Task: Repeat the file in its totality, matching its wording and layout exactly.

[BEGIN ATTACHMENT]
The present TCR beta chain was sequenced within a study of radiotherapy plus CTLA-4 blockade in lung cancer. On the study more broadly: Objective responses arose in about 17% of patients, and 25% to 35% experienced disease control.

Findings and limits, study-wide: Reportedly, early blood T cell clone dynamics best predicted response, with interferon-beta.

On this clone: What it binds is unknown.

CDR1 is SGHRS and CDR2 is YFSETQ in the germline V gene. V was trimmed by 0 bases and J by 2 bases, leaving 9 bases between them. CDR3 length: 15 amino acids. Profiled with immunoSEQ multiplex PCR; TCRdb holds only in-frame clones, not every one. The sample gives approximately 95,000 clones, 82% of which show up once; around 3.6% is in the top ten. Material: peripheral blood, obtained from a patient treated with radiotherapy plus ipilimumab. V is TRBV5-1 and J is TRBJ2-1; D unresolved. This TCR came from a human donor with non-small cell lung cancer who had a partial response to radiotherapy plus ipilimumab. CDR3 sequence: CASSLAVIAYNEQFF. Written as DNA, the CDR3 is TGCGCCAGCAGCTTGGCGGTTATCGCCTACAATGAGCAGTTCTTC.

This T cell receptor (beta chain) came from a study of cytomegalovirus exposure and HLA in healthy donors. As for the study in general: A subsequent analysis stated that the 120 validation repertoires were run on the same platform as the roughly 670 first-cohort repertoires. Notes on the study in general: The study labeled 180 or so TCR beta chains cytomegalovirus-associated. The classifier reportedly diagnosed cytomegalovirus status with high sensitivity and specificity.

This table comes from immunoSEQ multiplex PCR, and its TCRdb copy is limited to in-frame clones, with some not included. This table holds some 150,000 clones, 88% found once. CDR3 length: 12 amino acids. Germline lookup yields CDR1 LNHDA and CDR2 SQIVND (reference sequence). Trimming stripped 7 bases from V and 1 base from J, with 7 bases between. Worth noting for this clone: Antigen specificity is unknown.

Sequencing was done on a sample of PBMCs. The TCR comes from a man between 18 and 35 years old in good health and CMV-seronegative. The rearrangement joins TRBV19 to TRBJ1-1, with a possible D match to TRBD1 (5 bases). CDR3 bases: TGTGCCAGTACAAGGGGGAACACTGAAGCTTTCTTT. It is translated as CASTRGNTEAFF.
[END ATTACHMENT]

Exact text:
The present TCR beta chain was sequenced within a study of radiotherapy plus CTLA-4 blockade in lung cancer. On the study more broadly: Objective responses arose in about 17% of patients, and 25% to 35% experienced disease control.

Findings and limits, study-wide: Reportedly, early blood T cell clone dynamics best predicted response, with interferon-beta.

On this clone: What it binds is unknown.

CDR1 is SGHRS and CDR2 is YFSETQ in the germline V gene. V was trimmed by 0 bases and J by 2 bases, leaving 9 bases between them. CDR3 length: 15 amino acids. Profiled with immunoSEQ multiplex PCR; TCRdb holds only in-frame clones, not every one. The sample gives approximately 95,000 clones, 82% of which show up once; around 3.6% is in the top ten. Material: peripheral blood, obtained from a patient treated with radiotherapy plus ipilimumab. V is TRBV5-1 and J is TRBJ2-1; D unresolved. This TCR came from a human donor with non-small cell lung cancer who had a partial response to radiotherapy plus ipilimumab. CDR3 sequence: CASSLAVIAYNEQFF. Written as DNA, the CDR3 is TGCGCCAGCAGCTTGGCGGTTATCGCCTACAATGAGCAGTTCTTC.

This T cell receptor (beta chain) came from a study of cytomegalovirus exposure and HLA in healthy donors. As for the study in general: A subsequent analysis stated that the 120 validation repertoires were run on the same platform as the roughly 670 first-cohort repertoires. Notes on the study in general: The study labeled 180 or so TCR beta chains cytomegalovirus-associated. The classifier reportedly diagnosed cytomegalovirus status with high sensitivity and specificity.

This table comes from immunoSEQ multiplex PCR, and its TCRdb copy is limited to in-frame clones, with some not included. This table holds some 150,000 clones, 88% found once. CDR3 length: 12 amino acids. Germline lookup yields CDR1 LNHDA and CDR2 SQIVND (reference sequence). Trimming stripped 7 bases from V and 1 base from J, with 7 bases between. Worth noting for this clone: Antigen specificity is unknown.

Sequencing was done on a sample of PBMCs. The TCR comes from a man between 18 and 35 years old in good health and CMV-seronegative. The rearrangement joins TRBV19 to TRBJ1-1, with a possible D match to TRBD1 (5 bases). CDR3 bases: TGTGCCAGTACAAGGGGGAACACTGAAGCTTTCTTT. It is translated as CASTRGNTEAFF.